Bird Profile Of Bangalore Lakes

By Dr S. Subramanya

Flat 497, C-7 Block,

Kendriya Vihar,


Bellary Road,

Bangalore 560 064


Nearly 110 species of birds fully or partially dependent on water have been recorded utilizing the tanks in Bangalore.

This diversity of birds belongs to 6 avian orders and 25 bird families (List 1).

Of these nearly 50 % (54 species) are migratory visiting these tanks from beyond the Himalayas, mainly Eastern Europe and Central Asia between September to April each year (List 2).

Of these 110 species as many as 32 species have been recorded nesting within these wetlands (List 3).

The support for such diversity lies in the structure of the tanks with varying water depths and the presence of three different types of vegetation namely, floating (e.g. water hyacinth), anchored floating (e.g. water lily), emergent (e.g typha reeds, alligator weed) vegetation. Aquatic vegetation that occupy mainly shallow water zones of the lake influence the presence of as many as 37 species of birds (List 4).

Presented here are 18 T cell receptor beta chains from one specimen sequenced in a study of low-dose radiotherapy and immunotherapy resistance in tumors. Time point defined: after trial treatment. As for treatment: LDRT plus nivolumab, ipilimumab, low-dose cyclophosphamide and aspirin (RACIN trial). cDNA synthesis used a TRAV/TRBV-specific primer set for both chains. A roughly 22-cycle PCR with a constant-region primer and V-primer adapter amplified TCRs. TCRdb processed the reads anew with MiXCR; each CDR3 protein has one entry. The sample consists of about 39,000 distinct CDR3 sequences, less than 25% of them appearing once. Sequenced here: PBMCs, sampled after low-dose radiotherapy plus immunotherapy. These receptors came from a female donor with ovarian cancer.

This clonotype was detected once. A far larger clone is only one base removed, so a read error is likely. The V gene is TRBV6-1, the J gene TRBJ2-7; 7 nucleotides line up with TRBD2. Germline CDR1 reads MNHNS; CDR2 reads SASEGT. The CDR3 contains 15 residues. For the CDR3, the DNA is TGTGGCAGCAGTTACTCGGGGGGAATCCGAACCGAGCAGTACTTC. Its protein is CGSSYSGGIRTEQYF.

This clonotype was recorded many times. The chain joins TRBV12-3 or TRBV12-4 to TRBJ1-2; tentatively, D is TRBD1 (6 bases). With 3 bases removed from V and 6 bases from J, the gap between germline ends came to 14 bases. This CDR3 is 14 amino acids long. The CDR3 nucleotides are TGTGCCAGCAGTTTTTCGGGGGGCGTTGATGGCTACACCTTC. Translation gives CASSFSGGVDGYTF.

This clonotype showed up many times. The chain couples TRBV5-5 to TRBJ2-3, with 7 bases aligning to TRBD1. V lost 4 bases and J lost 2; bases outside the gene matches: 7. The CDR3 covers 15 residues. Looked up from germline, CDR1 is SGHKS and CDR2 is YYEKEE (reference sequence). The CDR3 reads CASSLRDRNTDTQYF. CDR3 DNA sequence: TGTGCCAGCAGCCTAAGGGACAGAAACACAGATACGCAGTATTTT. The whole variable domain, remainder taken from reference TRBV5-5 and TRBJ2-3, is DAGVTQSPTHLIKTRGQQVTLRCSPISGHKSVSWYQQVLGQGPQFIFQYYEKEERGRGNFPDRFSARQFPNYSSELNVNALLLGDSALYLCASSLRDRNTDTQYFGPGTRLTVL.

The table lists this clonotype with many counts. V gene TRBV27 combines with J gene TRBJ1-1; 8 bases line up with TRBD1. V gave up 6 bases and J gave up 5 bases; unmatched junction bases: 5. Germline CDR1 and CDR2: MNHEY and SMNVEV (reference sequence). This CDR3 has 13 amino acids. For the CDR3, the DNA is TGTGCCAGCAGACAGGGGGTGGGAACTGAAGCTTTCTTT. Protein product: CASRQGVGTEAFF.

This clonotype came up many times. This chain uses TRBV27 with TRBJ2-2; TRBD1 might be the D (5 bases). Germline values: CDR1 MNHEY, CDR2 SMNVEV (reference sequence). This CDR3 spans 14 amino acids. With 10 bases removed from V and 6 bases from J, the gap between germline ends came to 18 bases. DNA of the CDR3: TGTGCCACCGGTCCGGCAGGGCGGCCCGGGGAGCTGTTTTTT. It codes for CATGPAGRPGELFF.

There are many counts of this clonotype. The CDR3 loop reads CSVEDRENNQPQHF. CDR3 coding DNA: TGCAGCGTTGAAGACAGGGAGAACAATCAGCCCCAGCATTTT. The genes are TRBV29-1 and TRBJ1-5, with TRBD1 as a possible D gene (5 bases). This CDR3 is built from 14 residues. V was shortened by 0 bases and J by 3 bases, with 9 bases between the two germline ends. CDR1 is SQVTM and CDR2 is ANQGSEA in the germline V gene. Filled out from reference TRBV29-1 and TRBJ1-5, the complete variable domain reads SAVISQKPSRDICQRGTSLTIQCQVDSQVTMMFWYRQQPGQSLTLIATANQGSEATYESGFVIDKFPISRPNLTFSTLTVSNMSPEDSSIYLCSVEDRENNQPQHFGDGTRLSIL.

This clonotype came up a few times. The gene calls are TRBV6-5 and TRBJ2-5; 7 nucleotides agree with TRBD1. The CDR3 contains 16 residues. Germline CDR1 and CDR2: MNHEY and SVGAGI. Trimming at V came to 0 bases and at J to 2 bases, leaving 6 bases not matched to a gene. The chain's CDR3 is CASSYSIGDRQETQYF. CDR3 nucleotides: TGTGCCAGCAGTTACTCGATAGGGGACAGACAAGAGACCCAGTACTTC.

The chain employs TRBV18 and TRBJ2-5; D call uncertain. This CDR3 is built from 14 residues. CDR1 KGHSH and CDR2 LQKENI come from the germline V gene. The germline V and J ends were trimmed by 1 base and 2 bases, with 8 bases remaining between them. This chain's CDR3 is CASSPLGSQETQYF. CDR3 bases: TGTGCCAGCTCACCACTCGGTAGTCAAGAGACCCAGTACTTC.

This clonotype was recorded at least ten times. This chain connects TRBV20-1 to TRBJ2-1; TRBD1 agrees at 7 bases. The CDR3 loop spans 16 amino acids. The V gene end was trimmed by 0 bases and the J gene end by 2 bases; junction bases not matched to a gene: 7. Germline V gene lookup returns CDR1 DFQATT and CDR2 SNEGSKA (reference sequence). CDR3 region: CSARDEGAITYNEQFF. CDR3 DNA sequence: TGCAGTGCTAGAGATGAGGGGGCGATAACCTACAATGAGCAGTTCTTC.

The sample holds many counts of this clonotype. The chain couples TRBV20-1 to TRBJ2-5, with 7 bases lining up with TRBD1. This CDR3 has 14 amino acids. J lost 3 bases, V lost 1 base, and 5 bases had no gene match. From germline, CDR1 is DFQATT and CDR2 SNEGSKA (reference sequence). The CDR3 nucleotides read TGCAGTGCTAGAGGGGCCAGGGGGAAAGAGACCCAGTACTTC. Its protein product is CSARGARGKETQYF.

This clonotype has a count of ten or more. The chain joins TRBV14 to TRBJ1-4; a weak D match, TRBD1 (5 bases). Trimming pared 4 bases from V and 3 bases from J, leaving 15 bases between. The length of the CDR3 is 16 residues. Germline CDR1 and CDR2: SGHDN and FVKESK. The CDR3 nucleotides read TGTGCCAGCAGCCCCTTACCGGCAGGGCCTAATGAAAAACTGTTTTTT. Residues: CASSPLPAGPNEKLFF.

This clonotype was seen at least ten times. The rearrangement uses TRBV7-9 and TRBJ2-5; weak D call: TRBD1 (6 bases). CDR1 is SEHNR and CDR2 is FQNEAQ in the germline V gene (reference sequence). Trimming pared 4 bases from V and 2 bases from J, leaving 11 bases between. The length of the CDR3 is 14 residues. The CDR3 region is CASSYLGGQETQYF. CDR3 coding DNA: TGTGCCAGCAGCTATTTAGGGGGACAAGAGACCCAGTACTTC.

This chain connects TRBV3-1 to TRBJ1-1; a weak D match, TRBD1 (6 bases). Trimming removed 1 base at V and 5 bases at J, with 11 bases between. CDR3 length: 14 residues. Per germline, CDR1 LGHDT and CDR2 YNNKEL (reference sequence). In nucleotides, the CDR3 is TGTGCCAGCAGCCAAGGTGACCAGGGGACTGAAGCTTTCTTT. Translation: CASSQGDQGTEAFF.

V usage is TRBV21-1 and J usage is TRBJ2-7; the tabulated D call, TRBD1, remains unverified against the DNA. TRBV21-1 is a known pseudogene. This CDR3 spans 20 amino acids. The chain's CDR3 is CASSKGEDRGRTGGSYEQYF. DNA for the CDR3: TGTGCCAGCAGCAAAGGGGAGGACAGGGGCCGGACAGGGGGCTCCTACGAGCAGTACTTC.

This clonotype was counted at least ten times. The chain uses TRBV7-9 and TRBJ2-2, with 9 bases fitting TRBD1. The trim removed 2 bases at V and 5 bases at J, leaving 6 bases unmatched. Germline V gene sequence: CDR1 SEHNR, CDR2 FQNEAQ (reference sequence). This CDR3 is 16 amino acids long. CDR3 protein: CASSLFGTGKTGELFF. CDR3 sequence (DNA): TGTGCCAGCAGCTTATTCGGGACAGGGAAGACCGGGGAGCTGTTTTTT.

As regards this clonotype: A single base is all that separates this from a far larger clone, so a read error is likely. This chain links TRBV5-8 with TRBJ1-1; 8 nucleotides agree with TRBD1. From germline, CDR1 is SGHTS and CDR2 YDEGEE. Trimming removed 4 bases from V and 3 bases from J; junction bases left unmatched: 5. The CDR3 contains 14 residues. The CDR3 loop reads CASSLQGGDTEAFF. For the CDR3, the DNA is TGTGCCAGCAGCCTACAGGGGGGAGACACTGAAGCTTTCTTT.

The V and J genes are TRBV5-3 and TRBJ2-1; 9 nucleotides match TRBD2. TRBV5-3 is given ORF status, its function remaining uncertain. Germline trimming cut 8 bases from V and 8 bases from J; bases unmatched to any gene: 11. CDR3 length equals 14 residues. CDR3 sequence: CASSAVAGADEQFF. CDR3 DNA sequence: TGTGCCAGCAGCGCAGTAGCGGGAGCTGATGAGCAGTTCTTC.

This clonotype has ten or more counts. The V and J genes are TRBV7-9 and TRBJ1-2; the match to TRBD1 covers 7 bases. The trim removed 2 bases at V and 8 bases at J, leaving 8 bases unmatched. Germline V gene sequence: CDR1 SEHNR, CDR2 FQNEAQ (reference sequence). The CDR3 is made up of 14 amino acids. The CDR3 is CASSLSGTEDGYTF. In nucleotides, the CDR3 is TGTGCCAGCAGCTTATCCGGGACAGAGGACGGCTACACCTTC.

These birds depend on aquatic vegetation for food cover and nesting requirements. Of this as many as 13 species of birds have been recorded nesting within the aquatic vegetation that grows within the water bodies of Bangalore (List 5).

Thus, maintenance of different aquatic vegetation is crucial for the presence and survival of most of these birds.

Excessive growth of some of the aquatic vegetation like water hyacinth and typha reeds that play an important role by providing foraging and nesting conditions for several birds need to be maintained by restricting their excessive spread by controlling their growth by regular monitoring and removal of this excessive growth.

Nearly 50 % of the birds inhabiting these lakes are migratory and some of them migrate from Central Asia and even from regions as far as Arctic Circle during winter months from late September-April. Their movement and occurrence in wetlands in and around Bangalore clearly indicate that their migratory movements and over-wintering habits appears to have evolved over the centuries based on the location and occurrence of these wetlands. Any damage to and disappearance of these wetlands may severely affect the migratory pattern of these waterbirds.